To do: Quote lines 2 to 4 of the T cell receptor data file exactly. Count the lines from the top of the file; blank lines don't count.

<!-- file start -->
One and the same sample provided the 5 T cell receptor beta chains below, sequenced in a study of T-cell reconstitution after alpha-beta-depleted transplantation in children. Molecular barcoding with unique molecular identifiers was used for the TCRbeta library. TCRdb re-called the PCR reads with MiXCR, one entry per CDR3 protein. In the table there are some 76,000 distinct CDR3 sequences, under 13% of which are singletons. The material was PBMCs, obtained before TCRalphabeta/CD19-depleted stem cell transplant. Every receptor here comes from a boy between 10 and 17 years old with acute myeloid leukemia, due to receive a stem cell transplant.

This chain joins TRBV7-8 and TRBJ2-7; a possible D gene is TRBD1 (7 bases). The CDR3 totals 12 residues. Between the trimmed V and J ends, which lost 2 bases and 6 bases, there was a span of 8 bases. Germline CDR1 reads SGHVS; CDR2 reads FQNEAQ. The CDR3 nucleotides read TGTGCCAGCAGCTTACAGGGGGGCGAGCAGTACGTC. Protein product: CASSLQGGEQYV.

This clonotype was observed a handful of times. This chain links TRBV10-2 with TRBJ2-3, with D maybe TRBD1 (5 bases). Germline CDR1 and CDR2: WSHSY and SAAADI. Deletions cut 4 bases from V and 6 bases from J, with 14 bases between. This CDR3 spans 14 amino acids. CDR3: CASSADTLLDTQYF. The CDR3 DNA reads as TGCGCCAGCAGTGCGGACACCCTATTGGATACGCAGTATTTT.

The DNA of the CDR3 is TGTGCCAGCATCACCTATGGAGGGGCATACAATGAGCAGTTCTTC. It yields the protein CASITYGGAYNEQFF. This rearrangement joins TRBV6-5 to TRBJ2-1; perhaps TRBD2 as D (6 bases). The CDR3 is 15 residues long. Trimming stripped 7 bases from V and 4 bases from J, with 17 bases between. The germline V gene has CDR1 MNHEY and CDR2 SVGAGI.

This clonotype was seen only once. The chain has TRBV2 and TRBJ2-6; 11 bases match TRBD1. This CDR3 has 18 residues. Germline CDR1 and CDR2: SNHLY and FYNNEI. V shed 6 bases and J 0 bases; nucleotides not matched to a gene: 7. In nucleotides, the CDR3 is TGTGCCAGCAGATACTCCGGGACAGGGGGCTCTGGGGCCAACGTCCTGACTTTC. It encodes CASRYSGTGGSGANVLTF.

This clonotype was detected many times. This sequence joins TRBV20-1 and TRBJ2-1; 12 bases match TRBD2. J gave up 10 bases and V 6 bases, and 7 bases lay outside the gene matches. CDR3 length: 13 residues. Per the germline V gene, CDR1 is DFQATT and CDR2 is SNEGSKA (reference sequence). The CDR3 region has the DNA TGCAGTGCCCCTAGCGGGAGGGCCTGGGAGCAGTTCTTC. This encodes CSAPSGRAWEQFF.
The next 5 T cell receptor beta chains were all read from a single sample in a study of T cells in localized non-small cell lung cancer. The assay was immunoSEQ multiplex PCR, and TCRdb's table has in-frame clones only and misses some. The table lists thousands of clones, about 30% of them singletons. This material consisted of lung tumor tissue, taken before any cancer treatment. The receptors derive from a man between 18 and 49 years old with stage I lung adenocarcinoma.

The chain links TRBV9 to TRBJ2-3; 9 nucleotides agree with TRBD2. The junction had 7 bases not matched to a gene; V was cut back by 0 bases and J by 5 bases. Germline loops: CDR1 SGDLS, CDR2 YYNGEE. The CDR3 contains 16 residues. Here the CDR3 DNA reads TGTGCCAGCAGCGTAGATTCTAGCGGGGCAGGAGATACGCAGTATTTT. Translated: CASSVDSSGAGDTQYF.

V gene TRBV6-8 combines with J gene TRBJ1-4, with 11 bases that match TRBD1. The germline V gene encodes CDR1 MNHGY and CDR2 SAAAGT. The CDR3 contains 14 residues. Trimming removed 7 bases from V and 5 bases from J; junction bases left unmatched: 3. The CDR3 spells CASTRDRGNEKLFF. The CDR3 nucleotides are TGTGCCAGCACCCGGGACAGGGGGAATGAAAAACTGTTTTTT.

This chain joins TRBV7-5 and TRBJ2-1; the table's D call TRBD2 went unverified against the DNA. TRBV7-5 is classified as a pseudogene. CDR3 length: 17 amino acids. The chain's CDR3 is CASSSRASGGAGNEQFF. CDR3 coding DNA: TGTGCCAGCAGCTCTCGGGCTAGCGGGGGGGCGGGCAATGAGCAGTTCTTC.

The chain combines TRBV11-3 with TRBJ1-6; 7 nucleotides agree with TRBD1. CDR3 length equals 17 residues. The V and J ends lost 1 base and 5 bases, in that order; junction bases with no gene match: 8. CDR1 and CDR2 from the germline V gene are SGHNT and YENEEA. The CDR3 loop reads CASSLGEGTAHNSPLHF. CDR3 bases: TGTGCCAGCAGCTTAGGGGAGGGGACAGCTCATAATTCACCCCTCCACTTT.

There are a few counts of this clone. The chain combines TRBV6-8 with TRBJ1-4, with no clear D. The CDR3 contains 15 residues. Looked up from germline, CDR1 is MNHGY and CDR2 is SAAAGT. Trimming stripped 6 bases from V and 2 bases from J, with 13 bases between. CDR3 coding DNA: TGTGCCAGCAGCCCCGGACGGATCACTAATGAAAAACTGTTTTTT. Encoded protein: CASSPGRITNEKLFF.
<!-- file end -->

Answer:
This chain joins TRBV7-8 and TRBJ2-7; a possible D gene is TRBD1 (7 bases). The CDR3 totals 12 residues. Between the trimmed V and J ends, which lost 2 bases and 6 bases, there was a span of 8 bases. Germline CDR1 reads SGHVS; CDR2 reads FQNEAQ. The CDR3 nucleotides read TGTGCCAGCAGCTTACAGGGGGGCGAGCAGTACGTC. Protein product: CASSLQGGEQYV.

This clonotype was observed a handful of times. This chain links TRBV10-2 with TRBJ2-3, with D maybe TRBD1 (5 bases). Germline CDR1 and CDR2: WSHSY and SAAADI. Deletions cut 4 bases from V and 6 bases from J, with 14 bases between. This CDR3 spans 14 amino acids. CDR3: CASSADTLLDTQYF. The CDR3 DNA reads as TGCGCCAGCAGTGCGGACACCCTATTGGATACGCAGTATTTT.

The DNA of the CDR3 is TGTGCCAGCATCACCTATGGAGGGGCATACAATGAGCAGTTCTTC. It yields the protein CASITYGGAYNEQFF. This rearrangement joins TRBV6-5 to TRBJ2-1; perhaps TRBD2 as D (6 bases). The CDR3 is 15 residues long. Trimming stripped 7 bases from V and 4 bases from J, with 17 bases between. The germline V gene has CDR1 MNHEY and CDR2 SVGAGI.